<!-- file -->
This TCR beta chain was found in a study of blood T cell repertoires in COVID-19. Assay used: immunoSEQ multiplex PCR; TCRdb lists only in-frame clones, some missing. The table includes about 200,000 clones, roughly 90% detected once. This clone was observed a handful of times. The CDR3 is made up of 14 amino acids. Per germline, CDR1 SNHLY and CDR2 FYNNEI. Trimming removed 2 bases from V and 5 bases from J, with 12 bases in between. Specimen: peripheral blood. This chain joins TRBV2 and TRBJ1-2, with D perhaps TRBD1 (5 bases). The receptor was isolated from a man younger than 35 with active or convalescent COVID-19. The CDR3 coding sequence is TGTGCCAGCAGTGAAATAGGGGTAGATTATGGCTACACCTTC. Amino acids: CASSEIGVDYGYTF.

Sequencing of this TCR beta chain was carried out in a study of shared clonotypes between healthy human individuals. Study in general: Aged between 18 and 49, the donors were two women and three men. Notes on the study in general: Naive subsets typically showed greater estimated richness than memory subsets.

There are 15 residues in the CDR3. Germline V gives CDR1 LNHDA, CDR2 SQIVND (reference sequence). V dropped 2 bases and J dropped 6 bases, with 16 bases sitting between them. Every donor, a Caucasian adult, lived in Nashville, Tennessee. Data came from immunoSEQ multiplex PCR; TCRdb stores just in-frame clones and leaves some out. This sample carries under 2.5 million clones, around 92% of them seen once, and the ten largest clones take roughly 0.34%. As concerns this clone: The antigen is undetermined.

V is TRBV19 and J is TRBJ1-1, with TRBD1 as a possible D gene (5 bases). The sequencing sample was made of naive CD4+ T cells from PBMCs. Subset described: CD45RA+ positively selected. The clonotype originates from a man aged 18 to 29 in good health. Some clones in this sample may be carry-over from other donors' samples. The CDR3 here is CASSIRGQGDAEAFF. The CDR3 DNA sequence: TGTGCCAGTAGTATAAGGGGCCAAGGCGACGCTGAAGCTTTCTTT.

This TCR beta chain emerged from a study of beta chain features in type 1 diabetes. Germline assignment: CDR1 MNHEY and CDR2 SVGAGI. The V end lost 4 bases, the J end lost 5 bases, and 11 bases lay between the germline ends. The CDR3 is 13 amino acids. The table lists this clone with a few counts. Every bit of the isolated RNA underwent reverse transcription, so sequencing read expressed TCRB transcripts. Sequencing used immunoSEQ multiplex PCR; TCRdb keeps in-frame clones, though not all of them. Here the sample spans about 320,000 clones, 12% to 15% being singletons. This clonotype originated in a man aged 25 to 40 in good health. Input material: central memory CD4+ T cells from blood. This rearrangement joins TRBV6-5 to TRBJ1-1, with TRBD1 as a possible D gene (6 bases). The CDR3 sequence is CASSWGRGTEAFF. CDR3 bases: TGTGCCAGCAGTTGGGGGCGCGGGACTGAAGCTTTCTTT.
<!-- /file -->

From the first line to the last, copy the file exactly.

This TCR beta chain was found in a study of blood T cell repertoires in COVID-19. Assay used: immunoSEQ multiplex PCR; TCRdb lists only in-frame clones, some missing. The table includes about 200,000 clones, roughly 90% detected once. This clone was observed a handful of times. The CDR3 is made up of 14 amino acids. Per germline, CDR1 SNHLY and CDR2 FYNNEI. Trimming removed 2 bases from V and 5 bases from J, with 12 bases in between. Specimen: peripheral blood. This chain joins TRBV2 and TRBJ1-2, with D perhaps TRBD1 (5 bases). The receptor was isolated from a man younger than 35 with active or convalescent COVID-19. The CDR3 coding sequence is TGTGCCAGCAGTGAAATAGGGGTAGATTATGGCTACACCTTC. Amino acids: CASSEIGVDYGYTF.

Sequencing of this TCR beta chain was carried out in a study of shared clonotypes between healthy human individuals. Study in general: Aged between 18 and 49, the donors were two women and three men. Notes on the study in general: Naive subsets typically showed greater estimated richness than memory subsets.

There are 15 residues in the CDR3. Germline V gives CDR1 LNHDA, CDR2 SQIVND (reference sequence). V dropped 2 bases and J dropped 6 bases, with 16 bases sitting between them. Every donor, a Caucasian adult, lived in Nashville, Tennessee. Data came from immunoSEQ multiplex PCR; TCRdb stores just in-frame clones and leaves some out. This sample carries under 2.5 million clones, around 92% of them seen once, and the ten largest clones take roughly 0.34%. As concerns this clone: The antigen is undetermined.

V is TRBV19 and J is TRBJ1-1, with TRBD1 as a possible D gene (5 bases). The sequencing sample was made of naive CD4+ T cells from PBMCs. Subset described: CD45RA+ positively selected. The clonotype originates from a man aged 18 to 29 in good health. Some clones in this sample may be carry-over from other donors' samples. The CDR3 here is CASSIRGQGDAEAFF. The CDR3 DNA sequence: TGTGCCAGTAGTATAAGGGGCCAAGGCGACGCTGAAGCTTTCTTT.

This TCR beta chain emerged from a study of beta chain features in type 1 diabetes. Germline assignment: CDR1 MNHEY and CDR2 SVGAGI. The V end lost 4 bases, the J end lost 5 bases, and 11 bases lay between the germline ends. The CDR3 is 13 amino acids. The table lists this clone with a few counts. Every bit of the isolated RNA underwent reverse transcription, so sequencing read expressed TCRB transcripts. Sequencing used immunoSEQ multiplex PCR; TCRdb keeps in-frame clones, though not all of them. Here the sample spans about 320,000 clones, 12% to 15% being singletons. This clonotype originated in a man aged 25 to 40 in good health. Input material: central memory CD4+ T cells from blood. This rearrangement joins TRBV6-5 to TRBJ1-1, with TRBD1 as a possible D gene (6 bases). The CDR3 sequence is CASSWGRGTEAFF. CDR3 bases: TGTGCCAGCAGTTGGGGGCGCGGGACTGAAGCTTTCTTT.